Crypto's Weimar

 


A cryptocurrency has just re-enacted the Weimar hyperinflation.

Yesterday, the price of the cryptocurrency TITAN crashed to zero, and its related stablecoin IRON fell off its USD peg, trading as low as 69 cents to the dollar. It was a sudden and dramatic collapse that left investors shocked and bewildered. Equally shocked and confused, the coins' issuer launched an immediate investigation: 



Iron Finance issued its post mortem a few hours later. This is the key paragraph:
Later, at around 3pm UTC, a few big holders started selling again. This time, after they started, a lot of users panicked and started to redeem IRON and sell their TITAN. Because of how the 10mins TWAP oracle works, TITAN spot price drops even further in comparison to the TWAP redemption price. This caused a negative feedback loop, as more TITAN was created (as a result of IRON redemptions) and the price kept going down. A classic definition of an irrational and panicked event also known as a bank run. At the time of writing this, the TITAN supply is 27,805 billion.
This is a good, though brief, summary of what happened. But no way was this an "irrational and panicked event". It was a speculative attack on the IRON stablecoin's peg, aided and abetted by panic selling (which was no doubt what the speculators hoped for).. And it succeeded, because the peg relied on a fundamentally flawed mechanism.

IRON is fractionally reserved. 75% of collateral is in USDC, whose value is effectively fixed at 1 USD per token, but the remainder is in TITAN, a floating value token also issued by Iron Finance. According to IRON's whitepaper, TITAN is the swing asset that maintains IRON's collateral value, and therefore its price, at around 1 USD:

The price of TITAN relies on demand for it as collateral for IRON:

So, when demand for IRON tokens rises, TITAN's price rises, and when demand for IRON tokens falls, TITAN's price falls.The mechanism is therefore totally circular. IRON relies on TITAN to maintain its peg, and TITAN relies on demand for IRON to support its price. The likelihood of a feedback loop developing is immense. In fact, it is necessary. The whole strategy relies on a feedback loop. Just not the feedback loop that actually developed.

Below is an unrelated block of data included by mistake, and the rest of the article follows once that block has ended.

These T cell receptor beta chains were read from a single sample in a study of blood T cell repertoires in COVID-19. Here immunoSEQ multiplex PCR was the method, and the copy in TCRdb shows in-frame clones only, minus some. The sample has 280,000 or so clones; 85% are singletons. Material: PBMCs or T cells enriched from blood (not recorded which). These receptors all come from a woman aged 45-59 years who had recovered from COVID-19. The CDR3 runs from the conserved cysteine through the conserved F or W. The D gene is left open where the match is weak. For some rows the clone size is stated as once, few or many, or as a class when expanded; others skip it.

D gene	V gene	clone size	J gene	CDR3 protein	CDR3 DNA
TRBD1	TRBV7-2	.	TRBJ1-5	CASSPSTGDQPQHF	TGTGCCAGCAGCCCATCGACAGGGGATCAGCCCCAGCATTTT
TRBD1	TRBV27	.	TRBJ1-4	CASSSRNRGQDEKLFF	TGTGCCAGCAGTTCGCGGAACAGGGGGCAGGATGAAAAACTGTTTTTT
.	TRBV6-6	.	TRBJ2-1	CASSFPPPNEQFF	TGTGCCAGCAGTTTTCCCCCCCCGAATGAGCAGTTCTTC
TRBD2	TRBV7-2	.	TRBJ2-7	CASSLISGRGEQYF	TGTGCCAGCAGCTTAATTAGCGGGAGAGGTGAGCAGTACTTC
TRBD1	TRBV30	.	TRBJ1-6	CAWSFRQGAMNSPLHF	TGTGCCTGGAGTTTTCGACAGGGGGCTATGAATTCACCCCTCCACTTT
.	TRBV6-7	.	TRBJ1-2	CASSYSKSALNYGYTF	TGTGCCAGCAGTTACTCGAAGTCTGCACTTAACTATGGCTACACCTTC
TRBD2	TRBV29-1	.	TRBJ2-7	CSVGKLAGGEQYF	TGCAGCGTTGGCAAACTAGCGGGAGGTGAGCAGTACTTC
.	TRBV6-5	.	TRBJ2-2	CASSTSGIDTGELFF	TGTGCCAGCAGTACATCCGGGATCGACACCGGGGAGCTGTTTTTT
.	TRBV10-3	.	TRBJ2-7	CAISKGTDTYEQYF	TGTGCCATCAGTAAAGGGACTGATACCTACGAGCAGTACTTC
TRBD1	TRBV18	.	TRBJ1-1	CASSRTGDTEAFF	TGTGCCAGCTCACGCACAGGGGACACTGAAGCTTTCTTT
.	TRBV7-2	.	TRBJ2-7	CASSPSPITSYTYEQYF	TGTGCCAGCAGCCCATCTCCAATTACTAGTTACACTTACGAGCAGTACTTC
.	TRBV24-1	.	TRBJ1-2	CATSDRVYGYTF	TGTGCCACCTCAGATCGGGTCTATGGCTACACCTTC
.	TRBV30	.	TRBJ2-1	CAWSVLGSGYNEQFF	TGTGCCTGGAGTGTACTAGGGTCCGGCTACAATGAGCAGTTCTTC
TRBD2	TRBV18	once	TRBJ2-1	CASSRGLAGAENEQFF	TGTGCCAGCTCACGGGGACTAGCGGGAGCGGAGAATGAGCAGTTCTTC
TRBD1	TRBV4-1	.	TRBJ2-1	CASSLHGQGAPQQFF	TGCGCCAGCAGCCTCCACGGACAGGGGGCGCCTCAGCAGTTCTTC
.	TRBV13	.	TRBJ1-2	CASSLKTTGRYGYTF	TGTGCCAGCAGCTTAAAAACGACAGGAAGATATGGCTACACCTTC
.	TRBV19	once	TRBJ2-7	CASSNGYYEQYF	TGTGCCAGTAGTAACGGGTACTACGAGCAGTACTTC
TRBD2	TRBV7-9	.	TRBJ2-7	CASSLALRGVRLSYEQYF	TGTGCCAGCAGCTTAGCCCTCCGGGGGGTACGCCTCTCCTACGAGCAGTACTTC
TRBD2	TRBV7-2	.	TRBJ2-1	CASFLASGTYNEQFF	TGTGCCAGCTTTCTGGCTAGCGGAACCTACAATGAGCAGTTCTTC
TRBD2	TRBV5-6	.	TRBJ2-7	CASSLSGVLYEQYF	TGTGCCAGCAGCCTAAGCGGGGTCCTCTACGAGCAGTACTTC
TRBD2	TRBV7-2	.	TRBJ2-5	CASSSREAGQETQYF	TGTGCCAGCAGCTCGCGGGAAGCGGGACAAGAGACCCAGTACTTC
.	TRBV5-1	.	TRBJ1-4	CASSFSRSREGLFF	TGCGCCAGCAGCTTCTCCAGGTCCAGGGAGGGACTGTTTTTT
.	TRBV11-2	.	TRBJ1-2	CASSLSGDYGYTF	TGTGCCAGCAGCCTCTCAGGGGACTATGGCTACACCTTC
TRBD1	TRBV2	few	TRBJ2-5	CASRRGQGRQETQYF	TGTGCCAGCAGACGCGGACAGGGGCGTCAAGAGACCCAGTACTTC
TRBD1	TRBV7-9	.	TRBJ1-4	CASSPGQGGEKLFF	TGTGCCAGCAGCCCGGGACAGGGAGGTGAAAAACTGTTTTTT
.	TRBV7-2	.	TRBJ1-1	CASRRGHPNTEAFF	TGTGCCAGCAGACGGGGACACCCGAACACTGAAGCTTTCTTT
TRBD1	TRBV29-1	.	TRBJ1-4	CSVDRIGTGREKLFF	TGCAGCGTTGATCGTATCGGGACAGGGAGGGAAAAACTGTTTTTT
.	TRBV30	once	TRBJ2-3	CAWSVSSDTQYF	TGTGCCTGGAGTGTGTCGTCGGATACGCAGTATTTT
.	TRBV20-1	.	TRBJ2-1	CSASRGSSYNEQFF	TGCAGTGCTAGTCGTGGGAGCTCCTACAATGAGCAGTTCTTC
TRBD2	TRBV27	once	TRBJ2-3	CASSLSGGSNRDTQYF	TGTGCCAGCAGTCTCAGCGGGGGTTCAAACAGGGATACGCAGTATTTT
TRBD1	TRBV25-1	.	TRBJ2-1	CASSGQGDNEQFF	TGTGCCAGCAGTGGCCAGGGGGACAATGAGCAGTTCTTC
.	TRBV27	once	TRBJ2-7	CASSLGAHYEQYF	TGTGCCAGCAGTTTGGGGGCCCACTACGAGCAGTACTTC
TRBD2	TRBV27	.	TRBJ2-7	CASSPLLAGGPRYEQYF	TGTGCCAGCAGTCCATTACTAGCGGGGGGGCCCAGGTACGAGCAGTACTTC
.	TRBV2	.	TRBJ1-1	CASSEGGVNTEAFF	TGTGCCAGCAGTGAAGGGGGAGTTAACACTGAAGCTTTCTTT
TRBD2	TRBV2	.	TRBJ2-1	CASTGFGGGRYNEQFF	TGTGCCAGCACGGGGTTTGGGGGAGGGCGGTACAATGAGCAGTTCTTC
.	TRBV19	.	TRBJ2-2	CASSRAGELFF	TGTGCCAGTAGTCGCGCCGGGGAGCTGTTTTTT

IRON tokens are minted and redeemed at par to USD, whether or not IRON is actually trading at par. So, to mint 100 IRON tokens you need 75 USDC and the equivalent in TITANs of $25: the USDC will be locked up in the collateral pool, and the TITANs will be burned. If you redeem (or burn) 100 IRON tokens you will receive 75 USDC and the equivalent in TITANs of $25: the USDC are drawn from the collateral pool and the TITANs are newly minted. Thus, if IRON deviates from its par peg, the fixed rate for minting and redemptions creates arbitrage opportunities that should quickly bring it back to par. 

But TITAN is a traded token in its own right, and its price movements affect the price of IRON. If TITAN's price rises, the value of IRON's collateral also rises, which will increase demand for it and hence tend to pull it above its par peg. Similarly, if TITAN's price falls, the value of IRON's collateral also falls, reducing demand for IRON and hence tending to push it below its par peg. The whitepaper assumes that demand for TITAN would be strong because of its role of IRON collateral, so as TITAN's price rose, more IRON would be minted. A lovely positive feedback loop resulting in profit for TITAN investors and a reliably pegged USD stablecoin. What's not to like?